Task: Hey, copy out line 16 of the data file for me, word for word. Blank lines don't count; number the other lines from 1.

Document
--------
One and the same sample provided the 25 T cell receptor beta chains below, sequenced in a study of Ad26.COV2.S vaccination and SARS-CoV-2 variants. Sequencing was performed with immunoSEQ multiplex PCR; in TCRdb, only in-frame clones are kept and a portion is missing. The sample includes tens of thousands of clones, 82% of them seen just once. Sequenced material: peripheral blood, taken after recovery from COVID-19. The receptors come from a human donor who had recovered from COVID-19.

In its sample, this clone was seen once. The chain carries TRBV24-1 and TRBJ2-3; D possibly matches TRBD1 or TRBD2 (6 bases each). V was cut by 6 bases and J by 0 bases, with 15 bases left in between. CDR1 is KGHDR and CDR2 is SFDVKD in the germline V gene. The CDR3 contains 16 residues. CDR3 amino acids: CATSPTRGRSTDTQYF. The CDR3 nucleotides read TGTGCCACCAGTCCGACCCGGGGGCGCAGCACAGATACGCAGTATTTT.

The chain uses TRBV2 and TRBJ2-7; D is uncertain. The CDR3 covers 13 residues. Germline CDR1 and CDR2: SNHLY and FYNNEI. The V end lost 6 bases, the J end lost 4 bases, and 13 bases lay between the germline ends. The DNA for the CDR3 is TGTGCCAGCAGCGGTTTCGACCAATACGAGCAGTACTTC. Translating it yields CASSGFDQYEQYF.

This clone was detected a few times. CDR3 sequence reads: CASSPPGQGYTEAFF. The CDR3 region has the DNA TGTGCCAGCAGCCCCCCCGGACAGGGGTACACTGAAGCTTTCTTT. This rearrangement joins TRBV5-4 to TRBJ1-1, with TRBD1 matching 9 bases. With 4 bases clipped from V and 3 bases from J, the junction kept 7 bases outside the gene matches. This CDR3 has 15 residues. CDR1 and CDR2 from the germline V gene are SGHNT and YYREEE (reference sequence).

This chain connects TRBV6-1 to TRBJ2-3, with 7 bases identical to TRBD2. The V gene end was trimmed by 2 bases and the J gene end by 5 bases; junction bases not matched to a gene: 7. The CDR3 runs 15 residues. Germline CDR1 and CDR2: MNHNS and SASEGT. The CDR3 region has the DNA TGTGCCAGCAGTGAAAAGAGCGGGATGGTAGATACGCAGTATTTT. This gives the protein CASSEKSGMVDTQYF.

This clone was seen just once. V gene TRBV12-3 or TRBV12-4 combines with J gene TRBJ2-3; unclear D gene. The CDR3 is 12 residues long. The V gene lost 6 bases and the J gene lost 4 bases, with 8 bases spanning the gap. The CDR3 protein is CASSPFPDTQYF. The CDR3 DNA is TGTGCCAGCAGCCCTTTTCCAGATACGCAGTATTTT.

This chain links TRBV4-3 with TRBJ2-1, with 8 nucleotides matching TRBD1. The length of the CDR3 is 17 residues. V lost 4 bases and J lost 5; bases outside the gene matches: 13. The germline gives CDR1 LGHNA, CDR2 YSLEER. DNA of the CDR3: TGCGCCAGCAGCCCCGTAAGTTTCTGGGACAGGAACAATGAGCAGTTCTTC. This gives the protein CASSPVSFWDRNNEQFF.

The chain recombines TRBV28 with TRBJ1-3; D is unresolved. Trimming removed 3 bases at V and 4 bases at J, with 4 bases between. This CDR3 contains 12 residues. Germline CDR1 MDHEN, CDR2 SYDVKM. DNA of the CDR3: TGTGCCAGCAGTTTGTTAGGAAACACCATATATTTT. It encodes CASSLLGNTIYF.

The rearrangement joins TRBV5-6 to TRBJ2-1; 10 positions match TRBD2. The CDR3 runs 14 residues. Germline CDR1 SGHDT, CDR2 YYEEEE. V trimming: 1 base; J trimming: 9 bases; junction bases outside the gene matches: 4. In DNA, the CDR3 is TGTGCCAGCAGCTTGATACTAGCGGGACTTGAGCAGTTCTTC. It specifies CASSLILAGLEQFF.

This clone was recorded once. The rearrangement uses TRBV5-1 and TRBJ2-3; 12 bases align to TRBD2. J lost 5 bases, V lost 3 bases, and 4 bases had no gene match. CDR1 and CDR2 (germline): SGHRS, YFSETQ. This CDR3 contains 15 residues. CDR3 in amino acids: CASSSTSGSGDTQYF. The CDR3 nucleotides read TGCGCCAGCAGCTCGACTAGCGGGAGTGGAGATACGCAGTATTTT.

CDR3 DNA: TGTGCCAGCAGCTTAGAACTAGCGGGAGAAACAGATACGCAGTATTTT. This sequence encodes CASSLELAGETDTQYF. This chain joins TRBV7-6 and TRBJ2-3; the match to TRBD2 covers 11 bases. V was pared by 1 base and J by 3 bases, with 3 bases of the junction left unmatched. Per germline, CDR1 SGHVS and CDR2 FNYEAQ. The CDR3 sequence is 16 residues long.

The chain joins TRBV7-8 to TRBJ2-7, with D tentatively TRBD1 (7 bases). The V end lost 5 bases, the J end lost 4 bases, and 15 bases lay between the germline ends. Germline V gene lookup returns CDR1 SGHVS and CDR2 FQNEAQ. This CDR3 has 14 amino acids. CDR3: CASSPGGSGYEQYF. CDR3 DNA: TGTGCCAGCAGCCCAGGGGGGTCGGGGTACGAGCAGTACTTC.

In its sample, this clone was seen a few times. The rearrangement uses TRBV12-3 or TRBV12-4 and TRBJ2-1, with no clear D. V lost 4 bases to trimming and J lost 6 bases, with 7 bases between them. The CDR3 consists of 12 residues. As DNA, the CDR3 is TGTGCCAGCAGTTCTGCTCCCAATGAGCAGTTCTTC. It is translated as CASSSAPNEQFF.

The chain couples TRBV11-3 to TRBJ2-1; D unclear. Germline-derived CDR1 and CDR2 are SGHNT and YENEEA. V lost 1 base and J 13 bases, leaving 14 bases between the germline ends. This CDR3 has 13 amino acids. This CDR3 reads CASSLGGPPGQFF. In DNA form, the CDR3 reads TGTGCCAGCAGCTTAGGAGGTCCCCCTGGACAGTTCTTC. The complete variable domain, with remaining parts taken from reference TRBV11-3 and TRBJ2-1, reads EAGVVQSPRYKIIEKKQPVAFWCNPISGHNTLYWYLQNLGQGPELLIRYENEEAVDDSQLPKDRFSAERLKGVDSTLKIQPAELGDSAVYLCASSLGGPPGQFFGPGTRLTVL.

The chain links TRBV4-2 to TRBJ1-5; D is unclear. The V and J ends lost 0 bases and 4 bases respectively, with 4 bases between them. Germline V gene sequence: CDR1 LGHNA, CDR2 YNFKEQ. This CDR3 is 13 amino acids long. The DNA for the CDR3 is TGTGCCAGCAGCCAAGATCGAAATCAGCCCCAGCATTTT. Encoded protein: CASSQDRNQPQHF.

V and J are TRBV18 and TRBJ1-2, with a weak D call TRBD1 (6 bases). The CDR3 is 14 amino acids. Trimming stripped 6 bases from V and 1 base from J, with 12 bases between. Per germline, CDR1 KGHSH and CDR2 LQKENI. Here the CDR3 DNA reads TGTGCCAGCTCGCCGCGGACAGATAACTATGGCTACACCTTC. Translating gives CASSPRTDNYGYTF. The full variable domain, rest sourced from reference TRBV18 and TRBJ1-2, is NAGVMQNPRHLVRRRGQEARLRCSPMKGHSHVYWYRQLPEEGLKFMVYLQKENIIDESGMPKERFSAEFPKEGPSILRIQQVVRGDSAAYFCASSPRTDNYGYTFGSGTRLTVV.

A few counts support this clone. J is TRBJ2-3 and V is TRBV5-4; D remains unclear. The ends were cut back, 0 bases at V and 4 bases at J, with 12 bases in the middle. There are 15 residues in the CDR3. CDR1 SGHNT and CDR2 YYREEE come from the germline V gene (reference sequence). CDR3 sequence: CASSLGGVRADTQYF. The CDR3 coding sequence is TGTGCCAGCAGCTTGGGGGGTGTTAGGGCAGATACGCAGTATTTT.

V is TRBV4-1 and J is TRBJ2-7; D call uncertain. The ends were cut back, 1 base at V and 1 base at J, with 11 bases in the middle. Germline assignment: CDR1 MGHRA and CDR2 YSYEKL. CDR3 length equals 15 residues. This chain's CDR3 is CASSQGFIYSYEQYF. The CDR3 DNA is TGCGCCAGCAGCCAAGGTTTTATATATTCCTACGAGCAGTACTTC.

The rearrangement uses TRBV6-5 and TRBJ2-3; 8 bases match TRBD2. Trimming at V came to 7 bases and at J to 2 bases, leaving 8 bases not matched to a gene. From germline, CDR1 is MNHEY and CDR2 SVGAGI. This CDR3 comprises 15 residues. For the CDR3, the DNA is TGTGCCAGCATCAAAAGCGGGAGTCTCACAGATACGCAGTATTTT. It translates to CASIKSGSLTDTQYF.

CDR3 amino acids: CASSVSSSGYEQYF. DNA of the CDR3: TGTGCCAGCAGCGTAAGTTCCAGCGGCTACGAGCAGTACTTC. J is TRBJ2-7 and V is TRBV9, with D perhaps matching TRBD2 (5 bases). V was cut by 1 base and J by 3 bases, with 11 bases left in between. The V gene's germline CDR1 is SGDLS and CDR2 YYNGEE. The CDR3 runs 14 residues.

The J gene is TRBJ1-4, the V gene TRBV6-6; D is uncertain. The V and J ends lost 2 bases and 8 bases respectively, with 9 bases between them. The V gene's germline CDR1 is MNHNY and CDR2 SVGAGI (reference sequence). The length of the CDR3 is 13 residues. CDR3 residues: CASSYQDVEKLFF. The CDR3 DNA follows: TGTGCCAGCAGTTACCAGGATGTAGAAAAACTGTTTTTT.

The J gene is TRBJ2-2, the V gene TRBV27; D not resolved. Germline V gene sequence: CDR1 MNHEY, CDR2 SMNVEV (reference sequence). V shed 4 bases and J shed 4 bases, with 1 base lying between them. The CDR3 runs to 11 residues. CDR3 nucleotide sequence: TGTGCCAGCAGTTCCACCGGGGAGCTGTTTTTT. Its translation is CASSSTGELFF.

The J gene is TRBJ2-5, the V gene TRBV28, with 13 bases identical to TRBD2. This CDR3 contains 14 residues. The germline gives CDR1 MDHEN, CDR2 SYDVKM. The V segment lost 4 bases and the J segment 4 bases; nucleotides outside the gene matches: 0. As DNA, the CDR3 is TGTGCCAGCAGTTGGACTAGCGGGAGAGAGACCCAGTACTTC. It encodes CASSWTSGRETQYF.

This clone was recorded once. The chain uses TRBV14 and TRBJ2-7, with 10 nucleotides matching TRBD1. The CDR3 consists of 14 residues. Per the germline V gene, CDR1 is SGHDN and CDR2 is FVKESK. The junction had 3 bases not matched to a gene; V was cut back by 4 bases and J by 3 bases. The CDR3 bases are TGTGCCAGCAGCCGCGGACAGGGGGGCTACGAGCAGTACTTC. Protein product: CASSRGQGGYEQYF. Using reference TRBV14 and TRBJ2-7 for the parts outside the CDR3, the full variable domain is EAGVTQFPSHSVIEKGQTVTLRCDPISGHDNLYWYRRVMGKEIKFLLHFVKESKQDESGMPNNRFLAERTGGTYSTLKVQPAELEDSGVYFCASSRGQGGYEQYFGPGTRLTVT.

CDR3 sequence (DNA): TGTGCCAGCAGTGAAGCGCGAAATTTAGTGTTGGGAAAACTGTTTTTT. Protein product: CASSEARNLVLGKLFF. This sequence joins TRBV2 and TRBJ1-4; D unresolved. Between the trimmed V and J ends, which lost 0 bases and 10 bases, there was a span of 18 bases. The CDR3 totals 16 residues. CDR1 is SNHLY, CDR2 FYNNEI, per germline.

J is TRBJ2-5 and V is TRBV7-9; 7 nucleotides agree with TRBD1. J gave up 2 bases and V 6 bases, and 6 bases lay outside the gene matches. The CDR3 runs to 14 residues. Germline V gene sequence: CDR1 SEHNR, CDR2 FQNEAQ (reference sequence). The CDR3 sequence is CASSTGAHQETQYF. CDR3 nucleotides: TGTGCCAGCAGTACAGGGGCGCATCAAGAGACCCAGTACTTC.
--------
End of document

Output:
V and J are TRBV18 and TRBJ1-2, with a weak D call TRBD1 (6 bases). The CDR3 is 14 amino acids. Trimming stripped 6 bases from V and 1 base from J, with 12 bases between. Per germline, CDR1 KGHSH and CDR2 LQKENI. Here the CDR3 DNA reads TGTGCCAGCTCGCCGCGGACAGATAACTATGGCTACACCTTC. Translating gives CASSPRTDNYGYTF. The full variable domain, rest sourced from reference TRBV18 and TRBJ1-2, is NAGVMQNPRHLVRRRGQEARLRCSPMKGHSHVYWYRQLPEEGLKFMVYLQKENIIDESGMPKERFSAEFPKEGPSILRIQQVVRGDSAAYFCASSPRTDNYGYTFGSGTRLTVV.